through this section the work is limited to a
particular school, of which Mr. Walter Crane may
be taken as the founder. English though it be, and
by chance the favourite style of the present writer,
he is yet compelled to inquire why it should alone
attract the attention of students. In the open
market such work finds a somewhat limited public,
and comparing the interest shown by foreign
schools of art in the technique of the new art of
pen-drawing, it is a distinct regret to find it abso-
lutely unrepresented here. Not merely is the
school of Vierge ignored, but the famous English
school of Fred Walker and the " Once a Week"
artists, the school of Mr. E. Abbey, and of many
another well-known master, are all, so far as this
exhibition shows to the contrary, apparently un-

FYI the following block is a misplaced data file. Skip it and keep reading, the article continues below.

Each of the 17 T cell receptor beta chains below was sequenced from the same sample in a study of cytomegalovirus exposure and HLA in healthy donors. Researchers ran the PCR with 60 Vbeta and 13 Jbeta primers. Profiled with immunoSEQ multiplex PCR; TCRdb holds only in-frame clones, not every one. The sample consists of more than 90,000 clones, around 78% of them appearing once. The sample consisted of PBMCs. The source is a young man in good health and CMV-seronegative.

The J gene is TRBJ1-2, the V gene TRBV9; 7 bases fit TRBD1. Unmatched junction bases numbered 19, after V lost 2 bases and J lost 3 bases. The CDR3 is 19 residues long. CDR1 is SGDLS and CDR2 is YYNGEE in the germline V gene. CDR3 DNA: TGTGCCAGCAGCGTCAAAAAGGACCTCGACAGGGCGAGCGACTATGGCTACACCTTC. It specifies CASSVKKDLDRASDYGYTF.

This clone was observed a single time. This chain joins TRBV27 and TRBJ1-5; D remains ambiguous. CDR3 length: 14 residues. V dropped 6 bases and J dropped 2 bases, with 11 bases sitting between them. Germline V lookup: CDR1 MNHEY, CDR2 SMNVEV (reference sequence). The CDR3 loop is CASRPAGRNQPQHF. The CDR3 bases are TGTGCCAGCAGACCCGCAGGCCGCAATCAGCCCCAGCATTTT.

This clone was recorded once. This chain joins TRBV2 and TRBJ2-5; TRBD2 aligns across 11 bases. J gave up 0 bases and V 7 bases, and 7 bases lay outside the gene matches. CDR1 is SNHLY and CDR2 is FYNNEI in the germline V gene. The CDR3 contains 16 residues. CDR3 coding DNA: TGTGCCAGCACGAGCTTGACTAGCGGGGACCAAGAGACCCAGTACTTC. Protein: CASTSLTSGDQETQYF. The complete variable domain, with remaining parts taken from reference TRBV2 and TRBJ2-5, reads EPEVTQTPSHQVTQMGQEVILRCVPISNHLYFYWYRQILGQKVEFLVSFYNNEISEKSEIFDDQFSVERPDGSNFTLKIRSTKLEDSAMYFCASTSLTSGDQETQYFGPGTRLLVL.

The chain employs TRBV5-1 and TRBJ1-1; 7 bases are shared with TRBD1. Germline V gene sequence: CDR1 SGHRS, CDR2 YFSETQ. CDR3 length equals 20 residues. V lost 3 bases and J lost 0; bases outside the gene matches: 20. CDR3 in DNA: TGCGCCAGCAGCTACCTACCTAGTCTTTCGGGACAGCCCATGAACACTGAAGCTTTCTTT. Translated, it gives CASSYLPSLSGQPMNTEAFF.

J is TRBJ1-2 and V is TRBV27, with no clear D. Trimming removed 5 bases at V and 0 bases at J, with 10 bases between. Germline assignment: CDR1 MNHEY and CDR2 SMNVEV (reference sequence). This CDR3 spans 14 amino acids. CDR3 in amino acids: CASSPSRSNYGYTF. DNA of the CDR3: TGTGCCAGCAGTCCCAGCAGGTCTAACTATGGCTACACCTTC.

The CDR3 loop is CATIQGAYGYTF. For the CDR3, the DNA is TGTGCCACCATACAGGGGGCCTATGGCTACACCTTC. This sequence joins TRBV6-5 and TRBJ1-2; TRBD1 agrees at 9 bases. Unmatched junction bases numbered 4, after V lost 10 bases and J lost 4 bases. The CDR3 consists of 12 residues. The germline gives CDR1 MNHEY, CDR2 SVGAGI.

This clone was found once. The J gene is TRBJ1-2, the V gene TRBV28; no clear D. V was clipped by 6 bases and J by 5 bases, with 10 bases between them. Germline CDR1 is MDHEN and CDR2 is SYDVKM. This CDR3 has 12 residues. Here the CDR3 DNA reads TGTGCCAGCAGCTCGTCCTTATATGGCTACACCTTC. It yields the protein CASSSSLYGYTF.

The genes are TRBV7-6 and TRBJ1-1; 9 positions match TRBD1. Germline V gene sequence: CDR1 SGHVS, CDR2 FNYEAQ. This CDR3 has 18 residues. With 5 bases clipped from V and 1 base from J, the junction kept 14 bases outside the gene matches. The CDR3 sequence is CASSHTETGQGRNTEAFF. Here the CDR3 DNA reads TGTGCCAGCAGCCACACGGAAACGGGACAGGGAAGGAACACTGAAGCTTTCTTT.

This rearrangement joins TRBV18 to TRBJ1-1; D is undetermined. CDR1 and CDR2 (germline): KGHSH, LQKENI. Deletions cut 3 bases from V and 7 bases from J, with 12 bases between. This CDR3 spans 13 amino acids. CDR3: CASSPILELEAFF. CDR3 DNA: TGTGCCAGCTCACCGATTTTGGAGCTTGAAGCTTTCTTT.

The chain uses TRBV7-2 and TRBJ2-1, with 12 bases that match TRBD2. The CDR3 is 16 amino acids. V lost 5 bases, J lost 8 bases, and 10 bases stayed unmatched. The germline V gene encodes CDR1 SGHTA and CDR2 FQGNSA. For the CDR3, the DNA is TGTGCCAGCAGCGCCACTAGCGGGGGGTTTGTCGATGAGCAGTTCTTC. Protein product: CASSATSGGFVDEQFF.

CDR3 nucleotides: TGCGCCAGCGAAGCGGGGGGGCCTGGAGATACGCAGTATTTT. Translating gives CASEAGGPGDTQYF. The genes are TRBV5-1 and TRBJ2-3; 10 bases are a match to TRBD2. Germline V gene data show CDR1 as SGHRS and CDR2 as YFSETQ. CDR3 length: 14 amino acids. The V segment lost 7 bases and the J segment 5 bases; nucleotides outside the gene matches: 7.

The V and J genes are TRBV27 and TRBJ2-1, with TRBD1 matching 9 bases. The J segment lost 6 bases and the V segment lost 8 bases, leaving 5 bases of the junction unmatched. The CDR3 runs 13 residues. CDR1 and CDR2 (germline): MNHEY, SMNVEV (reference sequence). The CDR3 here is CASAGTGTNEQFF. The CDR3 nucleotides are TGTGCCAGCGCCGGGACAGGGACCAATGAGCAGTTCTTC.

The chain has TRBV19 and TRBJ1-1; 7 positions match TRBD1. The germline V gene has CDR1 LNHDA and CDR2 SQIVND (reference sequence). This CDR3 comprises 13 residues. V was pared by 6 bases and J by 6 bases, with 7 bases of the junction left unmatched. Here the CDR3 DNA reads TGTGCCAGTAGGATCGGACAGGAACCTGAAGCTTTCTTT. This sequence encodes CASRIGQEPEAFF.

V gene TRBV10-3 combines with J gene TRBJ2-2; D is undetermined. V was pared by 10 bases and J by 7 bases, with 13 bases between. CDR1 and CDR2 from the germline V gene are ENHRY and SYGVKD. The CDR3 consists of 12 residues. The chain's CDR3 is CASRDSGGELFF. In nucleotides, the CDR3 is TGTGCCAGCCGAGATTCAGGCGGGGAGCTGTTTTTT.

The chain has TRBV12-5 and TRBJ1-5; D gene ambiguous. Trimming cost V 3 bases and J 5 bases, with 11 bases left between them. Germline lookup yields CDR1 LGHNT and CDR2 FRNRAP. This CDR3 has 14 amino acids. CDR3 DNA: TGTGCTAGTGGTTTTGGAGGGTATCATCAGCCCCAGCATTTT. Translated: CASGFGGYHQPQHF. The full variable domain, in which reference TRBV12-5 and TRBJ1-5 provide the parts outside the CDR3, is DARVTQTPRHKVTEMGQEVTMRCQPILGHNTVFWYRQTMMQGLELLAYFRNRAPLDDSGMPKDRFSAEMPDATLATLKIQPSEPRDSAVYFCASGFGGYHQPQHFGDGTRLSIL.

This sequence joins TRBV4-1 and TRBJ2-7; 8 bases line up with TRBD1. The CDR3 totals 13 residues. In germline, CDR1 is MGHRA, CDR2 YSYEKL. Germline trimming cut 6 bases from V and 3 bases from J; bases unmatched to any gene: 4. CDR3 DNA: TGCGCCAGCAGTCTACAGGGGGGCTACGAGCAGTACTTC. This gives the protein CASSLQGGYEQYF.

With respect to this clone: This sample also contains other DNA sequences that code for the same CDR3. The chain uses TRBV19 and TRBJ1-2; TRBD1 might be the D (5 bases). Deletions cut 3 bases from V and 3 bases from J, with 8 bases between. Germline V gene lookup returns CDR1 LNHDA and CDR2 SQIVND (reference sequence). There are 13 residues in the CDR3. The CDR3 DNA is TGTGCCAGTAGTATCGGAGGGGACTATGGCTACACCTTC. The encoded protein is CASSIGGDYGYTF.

known to students of the United Kingdom in 1893.
This restriction to a certain style confessedly the
ideal of the examiners, Messrs. William Morris,
Walter Crane, and F. W. Shields, is sure to provoke
unfavourable comment from a large body of
modern artists who are creating new traditions for
the art. Without the slightest accusation of per-

sonal taste influencing those responsible for the
awards, since, for all one knows, no other may have
been submitted to them, it is impossible to over-
look the complete absence of modern " black and
white " in this exhibition, and to refrain from ask-
ing why a subject which a large proportion of
students may have to depend upon for their liveli-
hood, is here conspicuous by its absence.

A more pleasant task is to praise much of the
work shown on its own merits, and to note the
excellence of the Birmingham school, especially the
groups of designs by Sidney Heath (73) and
Georgie R. France (72). But the work of this
school will receive more detailed notice in a later
number of The Studio. George R. Benton (69)
sends some drawings which show a curious German
quality not unlike Moritz Retsch. Mary Newill
(75) has studies of streets and houses, decorative
and admirably simple in line.

Why Manchester has taken a silver medal for
No. 48 would be a puzzle to explain. The designs